Statutory interpretation and the Interpretation Act 1999
This is a single section from Chapter 12. Read the full chapter here.
Have you considered the specific provisions of the Interpretation Act 1999?
Legislation should be consistent with the Interpretation Act 1999. Matters that are already provided for in the Interpretation Act should not be re-stated in new legislation.
The following paragraphs are intended to raise awareness of the kinds of issues that the Interpretation Act provides for and that therefore do not need to be re-stated in the new legislation. The paragraphs do not analyse the provisions of the Interpretation Act in depth. Nor do they explain how the common law supplements those provisions.
The Interpretation Act contains provisions relating to the aspects noted below.
- The date and time of day when Acts and regulations come into force (ss 8–10).
- In what circumstances a power granted by an Act may be exercised before that Act comes into force (s 11).
- General rules that concern when a power may be exercised by a delegate. Examples include what powers are deemed to be held by someone granted the power to appoint a person to an office and the power to make or issue delegated legislation; and when a person may exercise a power to correct minor errors in the prior exercise of that power (ss 12–16).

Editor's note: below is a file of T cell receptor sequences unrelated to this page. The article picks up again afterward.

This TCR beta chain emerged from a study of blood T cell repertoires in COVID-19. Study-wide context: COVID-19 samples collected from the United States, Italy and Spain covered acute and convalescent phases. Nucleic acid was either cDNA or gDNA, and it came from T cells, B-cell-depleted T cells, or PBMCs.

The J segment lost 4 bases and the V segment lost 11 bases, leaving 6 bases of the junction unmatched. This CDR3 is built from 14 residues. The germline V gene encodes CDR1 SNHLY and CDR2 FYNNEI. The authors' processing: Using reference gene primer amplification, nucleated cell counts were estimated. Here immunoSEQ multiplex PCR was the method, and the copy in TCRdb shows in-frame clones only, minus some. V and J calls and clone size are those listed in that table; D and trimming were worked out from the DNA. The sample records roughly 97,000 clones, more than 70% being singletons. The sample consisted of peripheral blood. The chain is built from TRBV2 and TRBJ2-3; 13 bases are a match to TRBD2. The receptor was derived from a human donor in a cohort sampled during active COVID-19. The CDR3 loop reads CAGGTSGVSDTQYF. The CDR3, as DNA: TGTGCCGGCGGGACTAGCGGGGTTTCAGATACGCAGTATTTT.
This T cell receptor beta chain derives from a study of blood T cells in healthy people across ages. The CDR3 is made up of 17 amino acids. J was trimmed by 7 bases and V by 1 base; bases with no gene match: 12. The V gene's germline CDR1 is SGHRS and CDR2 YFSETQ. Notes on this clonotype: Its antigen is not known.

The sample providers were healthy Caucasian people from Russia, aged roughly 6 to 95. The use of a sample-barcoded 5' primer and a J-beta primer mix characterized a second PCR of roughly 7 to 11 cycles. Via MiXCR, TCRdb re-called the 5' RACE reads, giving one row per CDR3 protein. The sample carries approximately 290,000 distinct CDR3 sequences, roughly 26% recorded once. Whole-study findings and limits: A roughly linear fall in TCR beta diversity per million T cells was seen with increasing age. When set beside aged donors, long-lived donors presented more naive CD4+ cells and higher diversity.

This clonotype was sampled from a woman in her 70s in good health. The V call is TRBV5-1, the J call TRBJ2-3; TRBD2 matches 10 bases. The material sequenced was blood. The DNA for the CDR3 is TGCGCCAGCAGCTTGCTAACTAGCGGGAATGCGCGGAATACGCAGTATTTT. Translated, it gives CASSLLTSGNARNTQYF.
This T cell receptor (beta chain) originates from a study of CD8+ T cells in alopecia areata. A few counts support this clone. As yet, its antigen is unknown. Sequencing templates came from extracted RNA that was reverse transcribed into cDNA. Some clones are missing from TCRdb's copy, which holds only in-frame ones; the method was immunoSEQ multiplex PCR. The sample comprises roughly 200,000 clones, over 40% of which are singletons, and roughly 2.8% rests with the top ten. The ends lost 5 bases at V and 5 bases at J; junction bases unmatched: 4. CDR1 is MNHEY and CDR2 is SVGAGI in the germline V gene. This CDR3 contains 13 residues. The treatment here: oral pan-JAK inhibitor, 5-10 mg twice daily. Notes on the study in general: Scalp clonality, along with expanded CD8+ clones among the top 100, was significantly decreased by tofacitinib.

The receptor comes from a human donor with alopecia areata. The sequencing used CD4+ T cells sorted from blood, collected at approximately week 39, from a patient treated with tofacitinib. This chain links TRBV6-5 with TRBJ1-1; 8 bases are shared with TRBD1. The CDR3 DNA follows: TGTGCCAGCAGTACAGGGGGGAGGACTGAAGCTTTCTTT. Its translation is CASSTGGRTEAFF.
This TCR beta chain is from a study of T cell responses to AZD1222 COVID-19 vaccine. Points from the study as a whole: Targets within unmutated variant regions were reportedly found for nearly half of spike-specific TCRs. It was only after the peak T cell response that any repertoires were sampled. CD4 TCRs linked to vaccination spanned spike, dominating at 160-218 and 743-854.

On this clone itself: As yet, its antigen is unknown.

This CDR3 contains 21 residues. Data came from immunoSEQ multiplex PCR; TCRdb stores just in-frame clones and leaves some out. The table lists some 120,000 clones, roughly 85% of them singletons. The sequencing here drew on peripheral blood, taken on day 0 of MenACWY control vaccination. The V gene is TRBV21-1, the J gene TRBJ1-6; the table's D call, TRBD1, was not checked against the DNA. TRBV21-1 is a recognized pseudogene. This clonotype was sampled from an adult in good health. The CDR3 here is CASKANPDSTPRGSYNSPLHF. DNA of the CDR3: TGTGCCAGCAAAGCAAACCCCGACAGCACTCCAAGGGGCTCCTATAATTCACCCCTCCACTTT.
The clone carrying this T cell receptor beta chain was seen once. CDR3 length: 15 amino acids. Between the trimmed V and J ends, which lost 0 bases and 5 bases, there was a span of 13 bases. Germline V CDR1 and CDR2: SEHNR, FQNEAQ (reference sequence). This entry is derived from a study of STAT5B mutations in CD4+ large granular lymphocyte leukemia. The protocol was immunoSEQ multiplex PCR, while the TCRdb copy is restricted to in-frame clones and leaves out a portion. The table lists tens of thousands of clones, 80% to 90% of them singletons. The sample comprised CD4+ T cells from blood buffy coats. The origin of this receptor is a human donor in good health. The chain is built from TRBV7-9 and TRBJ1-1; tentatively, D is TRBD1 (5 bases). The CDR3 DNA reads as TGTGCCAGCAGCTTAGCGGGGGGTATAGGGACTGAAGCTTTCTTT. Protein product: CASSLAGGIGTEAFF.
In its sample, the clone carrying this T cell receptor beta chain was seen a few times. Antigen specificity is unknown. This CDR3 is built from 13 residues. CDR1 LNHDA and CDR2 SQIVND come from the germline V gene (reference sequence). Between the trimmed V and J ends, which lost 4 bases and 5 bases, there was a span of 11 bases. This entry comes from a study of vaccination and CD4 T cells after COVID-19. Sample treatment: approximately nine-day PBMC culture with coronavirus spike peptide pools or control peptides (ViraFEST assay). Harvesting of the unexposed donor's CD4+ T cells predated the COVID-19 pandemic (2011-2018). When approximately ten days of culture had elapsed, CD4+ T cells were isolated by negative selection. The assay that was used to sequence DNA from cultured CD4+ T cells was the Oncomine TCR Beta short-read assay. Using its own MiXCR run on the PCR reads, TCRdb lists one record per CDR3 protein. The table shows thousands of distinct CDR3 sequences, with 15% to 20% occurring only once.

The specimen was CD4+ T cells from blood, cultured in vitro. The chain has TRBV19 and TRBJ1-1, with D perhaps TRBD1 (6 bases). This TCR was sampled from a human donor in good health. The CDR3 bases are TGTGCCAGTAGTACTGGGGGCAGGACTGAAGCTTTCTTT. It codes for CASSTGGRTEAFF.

- The effect that repealing legislation will have on existing rights, powers and situations, things that may have been done under the repealed legislation, and on legislation that the repealed legislation amended or repealed. This includes rules concerning the fate of enactments made under the repealed legislation, powers previously exercised under the repealed enactment, and how to treat references to the repealed enactment in other legislation (ss 17–22).
- Legislation will not bind the Crown unless the enactment expressly says so. The practice in New Zealand is for all legislation to apply to the Crown (s 27) (see Chapter 10).
Any of these provisions can be overridden, extended or restricted by clear language in a particular case; but that should be done deliberately and only if necessary.